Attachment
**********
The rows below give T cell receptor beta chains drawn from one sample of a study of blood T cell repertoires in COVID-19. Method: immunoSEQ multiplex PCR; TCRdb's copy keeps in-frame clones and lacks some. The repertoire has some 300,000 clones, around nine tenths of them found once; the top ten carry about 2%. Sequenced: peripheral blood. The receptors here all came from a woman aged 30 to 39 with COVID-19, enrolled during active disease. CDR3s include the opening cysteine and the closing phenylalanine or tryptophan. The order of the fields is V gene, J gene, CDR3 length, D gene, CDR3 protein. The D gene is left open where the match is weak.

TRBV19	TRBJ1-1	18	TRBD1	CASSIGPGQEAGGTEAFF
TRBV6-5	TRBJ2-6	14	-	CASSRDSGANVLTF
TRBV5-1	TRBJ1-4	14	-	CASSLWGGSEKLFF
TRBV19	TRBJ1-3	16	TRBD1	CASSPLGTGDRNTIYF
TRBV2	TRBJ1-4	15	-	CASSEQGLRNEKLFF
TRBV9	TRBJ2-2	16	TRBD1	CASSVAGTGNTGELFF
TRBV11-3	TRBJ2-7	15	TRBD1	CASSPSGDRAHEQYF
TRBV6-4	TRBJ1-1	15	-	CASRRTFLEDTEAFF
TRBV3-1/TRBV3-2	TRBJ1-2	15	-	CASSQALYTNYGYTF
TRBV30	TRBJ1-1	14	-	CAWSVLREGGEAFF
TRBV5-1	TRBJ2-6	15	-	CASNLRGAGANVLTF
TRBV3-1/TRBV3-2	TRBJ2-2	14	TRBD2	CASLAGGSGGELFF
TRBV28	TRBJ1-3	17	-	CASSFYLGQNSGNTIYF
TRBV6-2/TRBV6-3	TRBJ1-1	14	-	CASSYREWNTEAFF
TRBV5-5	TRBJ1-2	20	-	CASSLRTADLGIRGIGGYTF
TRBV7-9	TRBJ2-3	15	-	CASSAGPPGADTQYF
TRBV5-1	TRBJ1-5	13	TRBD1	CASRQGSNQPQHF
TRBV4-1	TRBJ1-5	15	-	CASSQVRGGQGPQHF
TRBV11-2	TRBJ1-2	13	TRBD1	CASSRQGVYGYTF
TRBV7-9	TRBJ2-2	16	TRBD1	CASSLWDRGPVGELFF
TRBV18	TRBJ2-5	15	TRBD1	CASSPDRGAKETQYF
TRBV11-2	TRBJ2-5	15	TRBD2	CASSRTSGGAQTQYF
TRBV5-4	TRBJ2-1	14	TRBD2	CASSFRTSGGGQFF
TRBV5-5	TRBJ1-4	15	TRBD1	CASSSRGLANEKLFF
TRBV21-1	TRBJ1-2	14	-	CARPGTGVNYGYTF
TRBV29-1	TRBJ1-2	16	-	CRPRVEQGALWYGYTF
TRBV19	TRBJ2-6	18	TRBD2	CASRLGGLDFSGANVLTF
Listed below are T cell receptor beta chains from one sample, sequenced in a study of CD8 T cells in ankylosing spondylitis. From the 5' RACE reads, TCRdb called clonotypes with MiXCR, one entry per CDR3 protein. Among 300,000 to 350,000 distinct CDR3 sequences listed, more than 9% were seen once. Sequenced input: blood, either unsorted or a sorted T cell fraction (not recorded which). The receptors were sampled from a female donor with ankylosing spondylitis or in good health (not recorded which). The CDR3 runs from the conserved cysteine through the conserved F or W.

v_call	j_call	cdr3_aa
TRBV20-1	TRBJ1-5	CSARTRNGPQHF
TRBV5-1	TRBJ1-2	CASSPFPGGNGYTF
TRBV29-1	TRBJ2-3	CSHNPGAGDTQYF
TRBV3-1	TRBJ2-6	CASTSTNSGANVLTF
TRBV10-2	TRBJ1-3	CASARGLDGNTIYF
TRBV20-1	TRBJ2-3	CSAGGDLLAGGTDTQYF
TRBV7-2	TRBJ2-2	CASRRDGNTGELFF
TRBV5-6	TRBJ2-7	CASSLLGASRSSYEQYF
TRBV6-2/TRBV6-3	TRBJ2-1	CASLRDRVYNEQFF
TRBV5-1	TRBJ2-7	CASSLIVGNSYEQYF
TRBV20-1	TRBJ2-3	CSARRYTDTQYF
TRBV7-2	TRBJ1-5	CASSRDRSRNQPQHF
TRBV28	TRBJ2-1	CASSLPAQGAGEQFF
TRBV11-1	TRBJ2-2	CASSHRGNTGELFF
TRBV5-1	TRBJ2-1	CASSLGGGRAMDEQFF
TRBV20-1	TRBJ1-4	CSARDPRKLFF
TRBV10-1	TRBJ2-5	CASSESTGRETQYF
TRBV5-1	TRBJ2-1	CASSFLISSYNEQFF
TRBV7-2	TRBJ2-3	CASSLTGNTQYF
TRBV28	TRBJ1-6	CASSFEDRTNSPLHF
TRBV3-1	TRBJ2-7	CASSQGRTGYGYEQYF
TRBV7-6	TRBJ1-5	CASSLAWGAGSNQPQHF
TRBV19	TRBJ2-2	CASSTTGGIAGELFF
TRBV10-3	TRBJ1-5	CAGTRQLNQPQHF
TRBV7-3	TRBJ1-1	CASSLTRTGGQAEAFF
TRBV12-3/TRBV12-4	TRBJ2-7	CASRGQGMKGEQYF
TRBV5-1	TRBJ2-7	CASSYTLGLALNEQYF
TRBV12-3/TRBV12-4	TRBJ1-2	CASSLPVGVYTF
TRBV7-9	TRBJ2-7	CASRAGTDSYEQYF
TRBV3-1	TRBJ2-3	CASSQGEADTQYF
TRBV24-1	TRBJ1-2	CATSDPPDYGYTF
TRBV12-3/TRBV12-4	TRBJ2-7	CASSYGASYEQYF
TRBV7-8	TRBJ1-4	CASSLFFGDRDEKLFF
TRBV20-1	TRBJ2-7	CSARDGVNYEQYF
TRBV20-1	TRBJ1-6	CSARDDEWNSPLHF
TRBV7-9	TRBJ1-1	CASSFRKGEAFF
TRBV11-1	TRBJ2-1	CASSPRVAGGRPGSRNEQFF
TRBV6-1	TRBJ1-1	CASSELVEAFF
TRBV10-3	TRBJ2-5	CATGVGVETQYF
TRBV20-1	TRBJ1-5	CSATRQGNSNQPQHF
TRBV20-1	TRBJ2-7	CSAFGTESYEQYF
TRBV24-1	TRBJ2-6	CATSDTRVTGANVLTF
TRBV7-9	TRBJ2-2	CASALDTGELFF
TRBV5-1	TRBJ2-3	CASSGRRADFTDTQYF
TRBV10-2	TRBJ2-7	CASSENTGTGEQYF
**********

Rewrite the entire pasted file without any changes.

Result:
The rows below give T cell receptor beta chains drawn from one sample of a study of blood T cell repertoires in COVID-19. Method: immunoSEQ multiplex PCR; TCRdb's copy keeps in-frame clones and lacks some. The repertoire has some 300,000 clones, around nine tenths of them found once; the top ten carry about 2%. Sequenced: peripheral blood. The receptors here all came from a woman aged 30 to 39 with COVID-19, enrolled during active disease. CDR3s include the opening cysteine and the closing phenylalanine or tryptophan. The order of the fields is V gene, J gene, CDR3 length, D gene, CDR3 protein. The D gene is left open where the match is weak.

TRBV19	TRBJ1-1	18	TRBD1	CASSIGPGQEAGGTEAFF
TRBV6-5	TRBJ2-6	14	-	CASSRDSGANVLTF
TRBV5-1	TRBJ1-4	14	-	CASSLWGGSEKLFF
TRBV19	TRBJ1-3	16	TRBD1	CASSPLGTGDRNTIYF
TRBV2	TRBJ1-4	15	-	CASSEQGLRNEKLFF
TRBV9	TRBJ2-2	16	TRBD1	CASSVAGTGNTGELFF
TRBV11-3	TRBJ2-7	15	TRBD1	CASSPSGDRAHEQYF
TRBV6-4	TRBJ1-1	15	-	CASRRTFLEDTEAFF
TRBV3-1/TRBV3-2	TRBJ1-2	15	-	CASSQALYTNYGYTF
TRBV30	TRBJ1-1	14	-	CAWSVLREGGEAFF
TRBV5-1	TRBJ2-6	15	-	CASNLRGAGANVLTF
TRBV3-1/TRBV3-2	TRBJ2-2	14	TRBD2	CASLAGGSGGELFF
TRBV28	TRBJ1-3	17	-	CASSFYLGQNSGNTIYF
TRBV6-2/TRBV6-3	TRBJ1-1	14	-	CASSYREWNTEAFF
TRBV5-5	TRBJ1-2	20	-	CASSLRTADLGIRGIGGYTF
TRBV7-9	TRBJ2-3	15	-	CASSAGPPGADTQYF
TRBV5-1	TRBJ1-5	13	TRBD1	CASRQGSNQPQHF
TRBV4-1	TRBJ1-5	15	-	CASSQVRGGQGPQHF
TRBV11-2	TRBJ1-2	13	TRBD1	CASSRQGVYGYTF
TRBV7-9	TRBJ2-2	16	TRBD1	CASSLWDRGPVGELFF
TRBV18	TRBJ2-5	15	TRBD1	CASSPDRGAKETQYF
TRBV11-2	TRBJ2-5	15	TRBD2	CASSRTSGGAQTQYF
TRBV5-4	TRBJ2-1	14	TRBD2	CASSFRTSGGGQFF
TRBV5-5	TRBJ1-4	15	TRBD1	CASSSRGLANEKLFF
TRBV21-1	TRBJ1-2	14	-	CARPGTGVNYGYTF
TRBV29-1	TRBJ1-2	16	-	CRPRVEQGALWYGYTF
TRBV19	TRBJ2-6	18	TRBD2	CASRLGGLDFSGANVLTF
Listed below are T cell receptor beta chains from one sample, sequenced in a study of CD8 T cells in ankylosing spondylitis. From the 5' RACE reads, TCRdb called clonotypes with MiXCR, one entry per CDR3 protein. Among 300,000 to 350,000 distinct CDR3 sequences listed, more than 9% were seen once. Sequenced input: blood, either unsorted or a sorted T cell fraction (not recorded which). The receptors were sampled from a female donor with ankylosing spondylitis or in good health (not recorded which). The CDR3 runs from the conserved cysteine through the conserved F or W.

v_call	j_call	cdr3_aa
TRBV20-1	TRBJ1-5	CSARTRNGPQHF
TRBV5-1	TRBJ1-2	CASSPFPGGNGYTF
TRBV29-1	TRBJ2-3	CSHNPGAGDTQYF
TRBV3-1	TRBJ2-6	CASTSTNSGANVLTF
TRBV10-2	TRBJ1-3	CASARGLDGNTIYF
TRBV20-1	TRBJ2-3	CSAGGDLLAGGTDTQYF
TRBV7-2	TRBJ2-2	CASRRDGNTGELFF
TRBV5-6	TRBJ2-7	CASSLLGASRSSYEQYF
TRBV6-2/TRBV6-3	TRBJ2-1	CASLRDRVYNEQFF
TRBV5-1	TRBJ2-7	CASSLIVGNSYEQYF
TRBV20-1	TRBJ2-3	CSARRYTDTQYF
TRBV7-2	TRBJ1-5	CASSRDRSRNQPQHF
TRBV28	TRBJ2-1	CASSLPAQGAGEQFF
TRBV11-1	TRBJ2-2	CASSHRGNTGELFF
TRBV5-1	TRBJ2-1	CASSLGGGRAMDEQFF
TRBV20-1	TRBJ1-4	CSARDPRKLFF
TRBV10-1	TRBJ2-5	CASSESTGRETQYF
TRBV5-1	TRBJ2-1	CASSFLISSYNEQFF
TRBV7-2	TRBJ2-3	CASSLTGNTQYF
TRBV28	TRBJ1-6	CASSFEDRTNSPLHF
TRBV3-1	TRBJ2-7	CASSQGRTGYGYEQYF
TRBV7-6	TRBJ1-5	CASSLAWGAGSNQPQHF
TRBV19	TRBJ2-2	CASSTTGGIAGELFF
TRBV10-3	TRBJ1-5	CAGTRQLNQPQHF
TRBV7-3	TRBJ1-1	CASSLTRTGGQAEAFF
TRBV12-3/TRBV12-4	TRBJ2-7	CASRGQGMKGEQYF
TRBV5-1	TRBJ2-7	CASSYTLGLALNEQYF
TRBV12-3/TRBV12-4	TRBJ1-2	CASSLPVGVYTF
TRBV7-9	TRBJ2-7	CASRAGTDSYEQYF
TRBV3-1	TRBJ2-3	CASSQGEADTQYF
TRBV24-1	TRBJ1-2	CATSDPPDYGYTF
TRBV12-3/TRBV12-4	TRBJ2-7	CASSYGASYEQYF
TRBV7-8	TRBJ1-4	CASSLFFGDRDEKLFF
TRBV20-1	TRBJ2-7	CSARDGVNYEQYF
TRBV20-1	TRBJ1-6	CSARDDEWNSPLHF
TRBV7-9	TRBJ1-1	CASSFRKGEAFF
TRBV11-1	TRBJ2-1	CASSPRVAGGRPGSRNEQFF
TRBV6-1	TRBJ1-1	CASSELVEAFF
TRBV10-3	TRBJ2-5	CATGVGVETQYF
TRBV20-1	TRBJ1-5	CSATRQGNSNQPQHF
TRBV20-1	TRBJ2-7	CSAFGTESYEQYF
TRBV24-1	TRBJ2-6	CATSDTRVTGANVLTF
TRBV7-9	TRBJ2-2	CASALDTGELFF
TRBV5-1	TRBJ2-3	CASSGRRADFTDTQYF
TRBV10-2	TRBJ2-7	CASSENTGTGEQYF